Both places are violent, scary, and weird.
There is great kindness in both too, and before you get trapped in Slab City you may want to get a preview by watching Escape from NY City.
The most important chart you ever look at may be your own. It's a simple 2-line graph that parallels your feelings with your thoughts.
Success is taking control of your moods. One of the most difficult yet doable means is to distance your feelings from your thoughts during important decisions. It is possible to completely divorce feelings, yet I suggest only a far distancing. Then you may act rationally … and arrive at success in anything.
The method of charting is each evening to recall your important thoughts and their accompanying feelings of that day. Plot them as dots on the X axis (time) of the building graph, as follows. The thoughts will be one color, and the feelings another. Chart as a dot the thought, and as another dot above or below it the associated feeling. The Y axis here is the importance of the thought and the intensity of the feeling during it.
Now you are looking at two somewhat parallel lines that connect the dots of your day's activities relative to their feelings. Over the week, some days may show only a couple dots in the lines, and other days several, as the graph extends horizontally for one month.
Most people cannot separate their feelings that accompany their thoughts and actions, and the graph reveals all. The more vertically volatile the feelings over the thoughts/actions, the less in control you are. A person in good control of his thoughts and mood swings will see two nearly parallel lines close to each other, and soon the feelings will even out below the thought line to show good control.
The graph after one month will become diagnostic, and inspirational to map your life of the interrelationship of thoughts and feelings relative to success.
The big test in Slab City is SOP in underworld cultures. A newcomer or resident seeking to advance among the population is taken to the edge of his capacity, and there teeters to be judged … Yea or Nay.
It's the rite of passage in practice in African tribes, and American gangs, and akin in sports to taking an opponent to the rubber game before asking him to be your doubles partner.
Slab city is one of these places where everyone needs, but is afraid to ask for fear of betrayal, a partner.
The permanent population is almost all underworld, and the rest are non-testifying spectators. There are drug smugglers, drug users, illegal alien smugglers, ex-cons, men and women on the lam, terrorists, mercenaries, snitches, car jacks, and common thieves.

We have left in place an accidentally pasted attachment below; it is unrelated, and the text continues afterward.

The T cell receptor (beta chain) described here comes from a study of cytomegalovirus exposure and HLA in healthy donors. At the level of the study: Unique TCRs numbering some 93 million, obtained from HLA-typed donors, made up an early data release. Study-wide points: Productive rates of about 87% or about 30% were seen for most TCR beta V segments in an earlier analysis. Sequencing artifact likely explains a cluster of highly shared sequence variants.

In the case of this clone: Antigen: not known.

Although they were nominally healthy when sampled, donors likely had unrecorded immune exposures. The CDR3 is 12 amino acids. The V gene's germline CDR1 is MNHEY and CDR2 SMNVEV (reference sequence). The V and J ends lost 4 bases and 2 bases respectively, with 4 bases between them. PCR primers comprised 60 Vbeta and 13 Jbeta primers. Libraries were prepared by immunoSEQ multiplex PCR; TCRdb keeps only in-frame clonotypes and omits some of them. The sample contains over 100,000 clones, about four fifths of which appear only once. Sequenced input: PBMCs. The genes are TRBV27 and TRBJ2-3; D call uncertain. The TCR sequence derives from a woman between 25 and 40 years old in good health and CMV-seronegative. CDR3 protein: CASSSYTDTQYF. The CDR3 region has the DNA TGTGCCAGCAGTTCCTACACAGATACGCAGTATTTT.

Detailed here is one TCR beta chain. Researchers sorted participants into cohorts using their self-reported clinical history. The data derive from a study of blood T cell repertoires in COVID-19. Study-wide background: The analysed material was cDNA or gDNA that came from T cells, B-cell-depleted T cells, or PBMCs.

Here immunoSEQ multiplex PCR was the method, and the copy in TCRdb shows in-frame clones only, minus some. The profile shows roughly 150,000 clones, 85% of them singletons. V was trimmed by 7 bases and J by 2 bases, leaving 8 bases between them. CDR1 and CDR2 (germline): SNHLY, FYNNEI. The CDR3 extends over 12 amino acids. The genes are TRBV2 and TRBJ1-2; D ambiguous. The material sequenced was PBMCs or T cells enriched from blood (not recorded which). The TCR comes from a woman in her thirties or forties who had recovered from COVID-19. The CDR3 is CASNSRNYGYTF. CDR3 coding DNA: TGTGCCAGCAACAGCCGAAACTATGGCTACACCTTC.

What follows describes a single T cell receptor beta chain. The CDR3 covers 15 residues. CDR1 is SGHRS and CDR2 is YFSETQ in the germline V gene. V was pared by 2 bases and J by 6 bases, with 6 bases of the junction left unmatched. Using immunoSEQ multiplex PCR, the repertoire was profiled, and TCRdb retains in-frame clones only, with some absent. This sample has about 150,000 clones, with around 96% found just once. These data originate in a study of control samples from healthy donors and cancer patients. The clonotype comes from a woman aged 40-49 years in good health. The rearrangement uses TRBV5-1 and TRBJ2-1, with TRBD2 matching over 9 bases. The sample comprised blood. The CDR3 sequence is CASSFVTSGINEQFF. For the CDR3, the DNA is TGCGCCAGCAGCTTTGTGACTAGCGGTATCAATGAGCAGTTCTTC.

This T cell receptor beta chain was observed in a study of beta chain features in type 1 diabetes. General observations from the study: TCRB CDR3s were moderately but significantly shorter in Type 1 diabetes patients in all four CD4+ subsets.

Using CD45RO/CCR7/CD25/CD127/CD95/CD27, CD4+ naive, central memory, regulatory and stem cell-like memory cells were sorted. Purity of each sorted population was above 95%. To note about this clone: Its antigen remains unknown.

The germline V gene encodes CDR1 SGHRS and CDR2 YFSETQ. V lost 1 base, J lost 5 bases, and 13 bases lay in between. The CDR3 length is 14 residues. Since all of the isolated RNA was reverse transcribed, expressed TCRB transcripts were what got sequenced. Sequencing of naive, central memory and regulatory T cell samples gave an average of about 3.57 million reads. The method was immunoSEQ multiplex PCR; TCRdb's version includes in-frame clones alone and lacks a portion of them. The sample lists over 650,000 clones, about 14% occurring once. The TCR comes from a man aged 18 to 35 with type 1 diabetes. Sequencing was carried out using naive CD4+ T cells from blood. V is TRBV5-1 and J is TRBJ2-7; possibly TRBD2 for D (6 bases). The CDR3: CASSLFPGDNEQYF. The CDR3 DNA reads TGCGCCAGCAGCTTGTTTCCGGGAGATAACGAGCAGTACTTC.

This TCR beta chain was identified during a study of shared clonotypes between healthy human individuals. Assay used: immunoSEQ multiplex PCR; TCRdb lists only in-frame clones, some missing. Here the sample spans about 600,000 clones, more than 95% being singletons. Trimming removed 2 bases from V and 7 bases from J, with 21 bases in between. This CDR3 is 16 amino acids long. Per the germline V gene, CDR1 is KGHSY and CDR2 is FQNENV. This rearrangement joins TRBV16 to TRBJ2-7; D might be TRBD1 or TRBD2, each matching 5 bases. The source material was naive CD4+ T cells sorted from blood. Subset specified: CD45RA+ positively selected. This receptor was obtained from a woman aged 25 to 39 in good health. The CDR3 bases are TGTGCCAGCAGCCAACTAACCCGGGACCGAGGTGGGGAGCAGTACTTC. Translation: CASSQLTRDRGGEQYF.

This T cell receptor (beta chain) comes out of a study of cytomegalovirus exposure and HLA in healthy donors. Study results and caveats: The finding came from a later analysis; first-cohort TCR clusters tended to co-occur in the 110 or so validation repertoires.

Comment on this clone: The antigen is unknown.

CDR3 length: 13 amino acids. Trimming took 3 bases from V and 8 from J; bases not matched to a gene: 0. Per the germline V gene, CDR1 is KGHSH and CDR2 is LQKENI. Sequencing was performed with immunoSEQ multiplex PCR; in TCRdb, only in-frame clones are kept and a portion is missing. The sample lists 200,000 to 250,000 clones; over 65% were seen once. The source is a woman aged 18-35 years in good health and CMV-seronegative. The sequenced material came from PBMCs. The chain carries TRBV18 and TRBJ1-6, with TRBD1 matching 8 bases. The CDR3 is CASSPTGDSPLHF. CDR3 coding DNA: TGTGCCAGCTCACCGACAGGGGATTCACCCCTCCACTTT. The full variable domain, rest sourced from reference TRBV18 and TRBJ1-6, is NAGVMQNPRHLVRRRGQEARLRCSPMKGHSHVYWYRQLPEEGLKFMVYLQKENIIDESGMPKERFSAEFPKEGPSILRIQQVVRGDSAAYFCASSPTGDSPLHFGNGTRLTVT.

Each is intelligent, and physically capable in a drunken or drug stupor, to commit a crime, defend himself, or come you your aid. Each resident knows that you cannot trust anyone but yourself … or someone who has proven himself by an illegal act, or a test, or is a 'made guy' through relationship.
I estimate about 70% of the Slab city residents have served time in prison, 50% can be considered dangerous, and I'm trying to spin a decent relationship with all of them. Since no one else can do it so far, I'm the mediator.
One hour in Slab City equals a day in a jungle or skid row for action. The reason is that each of the 200 residents is a Reader's Digest 'Unforgettable Character', the underworld alphas who use this outlaw town as a buffer between them and what they consider an anarchist USA.
Yesterday a twenty-year old Road Kid rolled up on a bicycle and asked for advice, knowing that I was one of the clearer heads in town not using drugs or alcohol. He wanted an I.D., saying his was damaged. So, I drove to next door Niland and put the word out on the street, and was rewarded in front of the grocery store an hour later when a young lady ambled up and asked, 'What does the Road Kid look like?'
I described him physically, and she focused a reply, 'Does he have an eagle tattoo on his right calf?' He did, and I told her so. 'He's a child molester,' she claimed, and a bounty hunter has offered us on the street, and in Slab City, $500 for information leading to his capture.'
I returned to the Road Kid's camp, and asked him to raise his cuff, where appeared an eagle, like the curtain rising on an American newsreel. I explained that if I provided a photo of him to the I.D. people, that they would incriminate, thinking he is a pedophile. Then his story unwound.
He had been caught in a massive sting by the FBI on a drug bust in a neighboring state, gone to jail, his first conviction, and jumped $50,000 bail. He rode Greyhound to Slab City, and was living as a hundred of other outlaws on the lam do, in a tent under a Mesquite tree, swimming in the canal, learning the trade of criminal activity from his peers, and hoping that his problem would go away.